Proving a negative is always a challenge, but there's mounting evidence that the controversial $787 billion stimulus bill is achieving one of its major goals: shortening the recession. Economists at Goldman Sachs say that the bill, officially called the American Recovery and Reconstruction Act, has resulted in a 2%-3% boost to annual GDP in the second and third quarters of this year, turning what could have been a worsening recession into potential growth. For President Barack Obama, whose poll numbers have dropped precipitously from around 65% to around 50% as Americans have become worried about government spending and health-care reform, that should be good news: he fought hard against Republican opposition to push the bill through Congress as one of his first legislative acts, and the fact that it's working should be a vindication.
But it's not that easy. Recent polls show widespread disapproval of the stimulus bill: 51% of Americans polled last month by USA Today and Gallup said they thought the government should be spending less under the plan, while 44% said they thought the government was spending the right amount, or should be spending more. If anything, it seems, the stimulus plan is hurting the President even as it helps the country.
The most obvious reason for that disconnect is jobs: despite the signs of a turnaround, unemployment remains stubbornly high at 9.7%, with employers cutting 216,000 jobs in August. While jobs always trail economic rebounds, the unemployment number is higher than economists thought it would be, even in the worst case scenario forecast by the Treasury department's "stress tests" last spring. The point is not lost on Republicans, some of whom have argued lately that no more of the stimulus money should even be spent. "The metric of this bill was job creation," says Don Stewart, spokesman for the Senate's top Republican, Mitch McConnell, "and it hasn't done that."
Still, one would think that the mere infusion in six months of $88 billion into the economy — that's how much the government has spent so far...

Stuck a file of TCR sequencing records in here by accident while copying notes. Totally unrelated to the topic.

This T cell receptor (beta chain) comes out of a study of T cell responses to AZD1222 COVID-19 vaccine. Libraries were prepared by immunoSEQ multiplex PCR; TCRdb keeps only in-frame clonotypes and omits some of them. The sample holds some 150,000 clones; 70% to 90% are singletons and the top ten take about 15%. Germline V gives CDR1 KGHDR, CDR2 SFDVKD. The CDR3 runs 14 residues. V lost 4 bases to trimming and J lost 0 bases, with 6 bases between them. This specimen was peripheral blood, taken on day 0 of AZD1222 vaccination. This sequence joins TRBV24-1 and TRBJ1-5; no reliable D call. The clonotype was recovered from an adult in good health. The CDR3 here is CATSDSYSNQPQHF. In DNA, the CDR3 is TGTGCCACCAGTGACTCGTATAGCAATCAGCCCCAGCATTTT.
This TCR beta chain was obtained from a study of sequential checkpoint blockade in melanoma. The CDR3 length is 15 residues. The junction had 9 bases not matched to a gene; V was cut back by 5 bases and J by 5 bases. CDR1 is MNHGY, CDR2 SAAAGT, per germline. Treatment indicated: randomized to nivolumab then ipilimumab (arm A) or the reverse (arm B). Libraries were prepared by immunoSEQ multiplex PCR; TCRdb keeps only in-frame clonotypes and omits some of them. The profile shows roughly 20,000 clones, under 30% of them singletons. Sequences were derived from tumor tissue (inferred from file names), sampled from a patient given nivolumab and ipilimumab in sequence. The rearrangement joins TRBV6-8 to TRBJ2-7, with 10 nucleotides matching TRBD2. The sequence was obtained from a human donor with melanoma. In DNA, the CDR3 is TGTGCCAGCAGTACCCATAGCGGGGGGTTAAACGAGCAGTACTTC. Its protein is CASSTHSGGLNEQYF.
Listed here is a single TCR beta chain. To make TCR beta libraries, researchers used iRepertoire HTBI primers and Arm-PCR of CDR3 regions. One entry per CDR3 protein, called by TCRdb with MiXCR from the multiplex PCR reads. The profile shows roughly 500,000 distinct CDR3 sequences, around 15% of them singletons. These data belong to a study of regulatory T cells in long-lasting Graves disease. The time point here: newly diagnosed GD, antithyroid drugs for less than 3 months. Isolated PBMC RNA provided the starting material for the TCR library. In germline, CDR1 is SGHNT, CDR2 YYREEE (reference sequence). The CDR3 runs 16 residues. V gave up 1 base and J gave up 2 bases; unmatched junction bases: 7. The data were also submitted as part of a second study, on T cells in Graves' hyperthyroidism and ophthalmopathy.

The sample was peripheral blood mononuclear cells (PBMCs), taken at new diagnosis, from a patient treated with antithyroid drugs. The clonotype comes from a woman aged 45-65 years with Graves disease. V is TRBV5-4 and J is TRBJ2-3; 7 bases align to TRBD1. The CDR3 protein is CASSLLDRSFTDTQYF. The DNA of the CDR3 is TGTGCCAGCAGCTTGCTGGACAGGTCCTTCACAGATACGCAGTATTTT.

Journalists, it goes without saying, are not very smart (maybe they suppress it because it impedes their ability to slice a complex world into neat stories) but a cruder, more flagrant example of the post hoc ergo propter hoc fallacy would be hard to find than the above. It seems quixotic, or Sisyphean, to remind people of the truism of economic history that it's normal for the economy to recover, that it always does so, even-- nay, especially-- when the government does nothing. The last time the US government did nothing in a recovery-- in the recession of 1920-21-- the recovery was especially robust. Again, in 1997-8, when the IMF forced East Asia to adopt austerity measures in the midst of recession, it earned itself the contempt of East Asians but rapidly restored growth to its former booming rates for another decade. By contrast, Keynesian policies failed in the US in the 1930s, in Japan in the 1990s, and dragged post-WWII Britain down from being the world's economic leader to a desperate, stagflation-ridden basketcase in the generation after the British economics profession surrendered to Keynes, before it was rescued by Thatcher.
So how does Keynesianism survive? Because of articles like the above, because of journalists committing the post hoc ergo propter hoc fallacy, while economists like Brad DeLong and Paul Krugman, who want bigger government because their values are different from the mainstream and want to use their technocratic credentials to sell big government to people who would not support it if they understood its true effects, back them up. Keynesian economics is like fortune-telling: shrewdly vague, it exploits a perennial fallacy, namely people's chronic inability to understand that the economy can recover on its own.
In this case, the journalist provides the key fact that makes the "stimulus worked" case implausible: only $88 billion has been spent, just over 10% of the whole stimulus package, and only about 0.6% of GDP, and all of that after the worst of the crisis-- October 2008-- had already been mitigated. By contrast, Ben Bernanke's Fed has bought hundreds of billions of dollars of private and federal debt, and the Bush administration "spent"-- albeit with a fair prospect of recovering-- $700 billion or so through the TARP program. If any stimulus is working, it's that of Bernanke and Paulson, which was not mere Keynesian spending-for-spending's-sake but a timely intervention by highly competent technocrats (we won't see such expert competence from neophyte Obama, but fortunately, we might not need it) targeted to the specific problems at the heart of systemic failure. That's not to give unqualified approval to Paulson. He's a tragic hybrid of hero and anti-hero: he probably did save the US from a more shattering crisis, but the fallout from the Paulson Plan is likely to be a more politicized financial sector and hugely increased incentives and opportunities for rent-seeking for years or decades to come. There's something to be said for the House GOP who voted against him, too.
For now, the American people seem to be displaying a sensible incredulity about the "stimulus is working" message. But don't count on it to last.